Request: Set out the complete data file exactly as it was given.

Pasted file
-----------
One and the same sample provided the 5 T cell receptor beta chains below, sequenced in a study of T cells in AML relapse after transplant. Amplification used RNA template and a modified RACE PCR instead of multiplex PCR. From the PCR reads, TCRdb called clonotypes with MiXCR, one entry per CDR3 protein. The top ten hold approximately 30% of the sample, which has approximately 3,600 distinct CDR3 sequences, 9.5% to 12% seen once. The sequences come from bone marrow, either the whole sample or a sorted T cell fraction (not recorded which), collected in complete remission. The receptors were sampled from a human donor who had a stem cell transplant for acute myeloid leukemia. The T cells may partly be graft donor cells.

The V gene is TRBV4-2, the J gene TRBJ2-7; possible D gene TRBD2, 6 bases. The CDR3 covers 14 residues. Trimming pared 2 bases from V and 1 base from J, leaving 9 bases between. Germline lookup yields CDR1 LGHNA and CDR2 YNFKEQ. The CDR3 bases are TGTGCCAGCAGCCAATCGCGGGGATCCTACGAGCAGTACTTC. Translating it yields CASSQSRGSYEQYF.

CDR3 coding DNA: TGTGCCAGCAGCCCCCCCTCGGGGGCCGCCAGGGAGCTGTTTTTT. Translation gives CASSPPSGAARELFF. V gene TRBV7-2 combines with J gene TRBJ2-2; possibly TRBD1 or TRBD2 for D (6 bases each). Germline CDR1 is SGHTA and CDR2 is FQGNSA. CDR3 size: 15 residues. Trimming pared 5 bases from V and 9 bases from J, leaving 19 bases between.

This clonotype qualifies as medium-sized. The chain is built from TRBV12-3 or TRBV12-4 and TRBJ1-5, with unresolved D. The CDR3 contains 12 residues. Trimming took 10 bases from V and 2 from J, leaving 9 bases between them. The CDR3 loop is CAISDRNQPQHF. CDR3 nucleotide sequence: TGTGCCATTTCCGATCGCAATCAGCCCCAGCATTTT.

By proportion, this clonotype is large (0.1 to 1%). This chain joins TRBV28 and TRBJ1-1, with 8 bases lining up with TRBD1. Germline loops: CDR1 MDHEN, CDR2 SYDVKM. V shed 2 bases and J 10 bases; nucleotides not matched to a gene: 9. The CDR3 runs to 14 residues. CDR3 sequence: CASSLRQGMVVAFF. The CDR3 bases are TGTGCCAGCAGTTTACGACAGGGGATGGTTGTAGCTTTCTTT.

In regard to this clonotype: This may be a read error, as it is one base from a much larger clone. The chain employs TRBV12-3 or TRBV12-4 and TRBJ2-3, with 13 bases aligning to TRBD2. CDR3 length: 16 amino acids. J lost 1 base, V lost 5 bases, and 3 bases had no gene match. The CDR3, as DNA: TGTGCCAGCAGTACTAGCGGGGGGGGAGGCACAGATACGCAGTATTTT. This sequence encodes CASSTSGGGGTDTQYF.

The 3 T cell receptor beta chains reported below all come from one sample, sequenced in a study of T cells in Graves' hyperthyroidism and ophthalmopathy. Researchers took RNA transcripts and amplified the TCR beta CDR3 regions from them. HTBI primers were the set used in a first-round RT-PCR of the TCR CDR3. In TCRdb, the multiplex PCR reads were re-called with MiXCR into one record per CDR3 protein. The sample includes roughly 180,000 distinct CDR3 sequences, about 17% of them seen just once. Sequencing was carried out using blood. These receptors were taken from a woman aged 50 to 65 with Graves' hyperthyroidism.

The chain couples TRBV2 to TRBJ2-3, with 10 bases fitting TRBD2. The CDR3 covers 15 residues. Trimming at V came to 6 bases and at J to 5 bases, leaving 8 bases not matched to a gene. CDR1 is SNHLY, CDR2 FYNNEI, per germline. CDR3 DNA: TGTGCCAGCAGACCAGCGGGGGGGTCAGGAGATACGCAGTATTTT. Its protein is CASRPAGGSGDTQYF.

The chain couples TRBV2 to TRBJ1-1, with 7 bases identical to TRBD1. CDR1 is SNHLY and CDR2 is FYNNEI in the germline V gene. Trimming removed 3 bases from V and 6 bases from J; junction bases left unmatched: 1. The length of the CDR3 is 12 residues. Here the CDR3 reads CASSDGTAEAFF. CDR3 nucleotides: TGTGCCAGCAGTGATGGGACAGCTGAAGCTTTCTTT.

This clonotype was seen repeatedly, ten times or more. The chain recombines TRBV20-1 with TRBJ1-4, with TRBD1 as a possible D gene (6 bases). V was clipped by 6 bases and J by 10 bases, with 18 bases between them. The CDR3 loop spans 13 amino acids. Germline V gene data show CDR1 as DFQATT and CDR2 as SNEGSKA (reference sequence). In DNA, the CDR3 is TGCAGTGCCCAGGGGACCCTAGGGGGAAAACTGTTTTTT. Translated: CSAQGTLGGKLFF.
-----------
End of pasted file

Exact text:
One and the same sample provided the 5 T cell receptor beta chains below, sequenced in a study of T cells in AML relapse after transplant. Amplification used RNA template and a modified RACE PCR instead of multiplex PCR. From the PCR reads, TCRdb called clonotypes with MiXCR, one entry per CDR3 protein. The top ten hold approximately 30% of the sample, which has approximately 3,600 distinct CDR3 sequences, 9.5% to 12% seen once. The sequences come from bone marrow, either the whole sample or a sorted T cell fraction (not recorded which), collected in complete remission. The receptors were sampled from a human donor who had a stem cell transplant for acute myeloid leukemia. The T cells may partly be graft donor cells.

The V gene is TRBV4-2, the J gene TRBJ2-7; possible D gene TRBD2, 6 bases. The CDR3 covers 14 residues. Trimming pared 2 bases from V and 1 base from J, leaving 9 bases between. Germline lookup yields CDR1 LGHNA and CDR2 YNFKEQ. The CDR3 bases are TGTGCCAGCAGCCAATCGCGGGGATCCTACGAGCAGTACTTC. Translating it yields CASSQSRGSYEQYF.

CDR3 coding DNA: TGTGCCAGCAGCCCCCCCTCGGGGGCCGCCAGGGAGCTGTTTTTT. Translation gives CASSPPSGAARELFF. V gene TRBV7-2 combines with J gene TRBJ2-2; possibly TRBD1 or TRBD2 for D (6 bases each). Germline CDR1 is SGHTA and CDR2 is FQGNSA. CDR3 size: 15 residues. Trimming pared 5 bases from V and 9 bases from J, leaving 19 bases between.

This clonotype qualifies as medium-sized. The chain is built from TRBV12-3 or TRBV12-4 and TRBJ1-5, with unresolved D. The CDR3 contains 12 residues. Trimming took 10 bases from V and 2 from J, leaving 9 bases between them. The CDR3 loop is CAISDRNQPQHF. CDR3 nucleotide sequence: TGTGCCATTTCCGATCGCAATCAGCCCCAGCATTTT.

By proportion, this clonotype is large (0.1 to 1%). This chain joins TRBV28 and TRBJ1-1, with 8 bases lining up with TRBD1. Germline loops: CDR1 MDHEN, CDR2 SYDVKM. V shed 2 bases and J 10 bases; nucleotides not matched to a gene: 9. The CDR3 runs to 14 residues. CDR3 sequence: CASSLRQGMVVAFF. The CDR3 bases are TGTGCCAGCAGTTTACGACAGGGGATGGTTGTAGCTTTCTTT.

In regard to this clonotype: This may be a read error, as it is one base from a much larger clone. The chain employs TRBV12-3 or TRBV12-4 and TRBJ2-3, with 13 bases aligning to TRBD2. CDR3 length: 16 amino acids. J lost 1 base, V lost 5 bases, and 3 bases had no gene match. The CDR3, as DNA: TGTGCCAGCAGTACTAGCGGGGGGGGAGGCACAGATACGCAGTATTTT. This sequence encodes CASSTSGGGGTDTQYF.

The 3 T cell receptor beta chains reported below all come from one sample, sequenced in a study of T cells in Graves' hyperthyroidism and ophthalmopathy. Researchers took RNA transcripts and amplified the TCR beta CDR3 regions from them. HTBI primers were the set used in a first-round RT-PCR of the TCR CDR3. In TCRdb, the multiplex PCR reads were re-called with MiXCR into one record per CDR3 protein. The sample includes roughly 180,000 distinct CDR3 sequences, about 17% of them seen just once. Sequencing was carried out using blood. These receptors were taken from a woman aged 50 to 65 with Graves' hyperthyroidism.

The chain couples TRBV2 to TRBJ2-3, with 10 bases fitting TRBD2. The CDR3 covers 15 residues. Trimming at V came to 6 bases and at J to 5 bases, leaving 8 bases not matched to a gene. CDR1 is SNHLY, CDR2 FYNNEI, per germline. CDR3 DNA: TGTGCCAGCAGACCAGCGGGGGGGTCAGGAGATACGCAGTATTTT. Its protein is CASRPAGGSGDTQYF.

The chain couples TRBV2 to TRBJ1-1, with 7 bases identical to TRBD1. CDR1 is SNHLY and CDR2 is FYNNEI in the germline V gene. Trimming removed 3 bases from V and 6 bases from J; junction bases left unmatched: 1. The length of the CDR3 is 12 residues. Here the CDR3 reads CASSDGTAEAFF. CDR3 nucleotides: TGTGCCAGCAGTGATGGGACAGCTGAAGCTTTCTTT.

This clonotype was seen repeatedly, ten times or more. The chain recombines TRBV20-1 with TRBJ1-4, with TRBD1 as a possible D gene (6 bases). V was clipped by 6 bases and J by 10 bases, with 18 bases between them. The CDR3 loop spans 13 amino acids. Germline V gene data show CDR1 as DFQATT and CDR2 as SNEGSKA (reference sequence). In DNA, the CDR3 is TGCAGTGCCCAGGGGACCCTAGGGGGAAAACTGTTTTTT. Translated: CSAQGTLGGKLFF.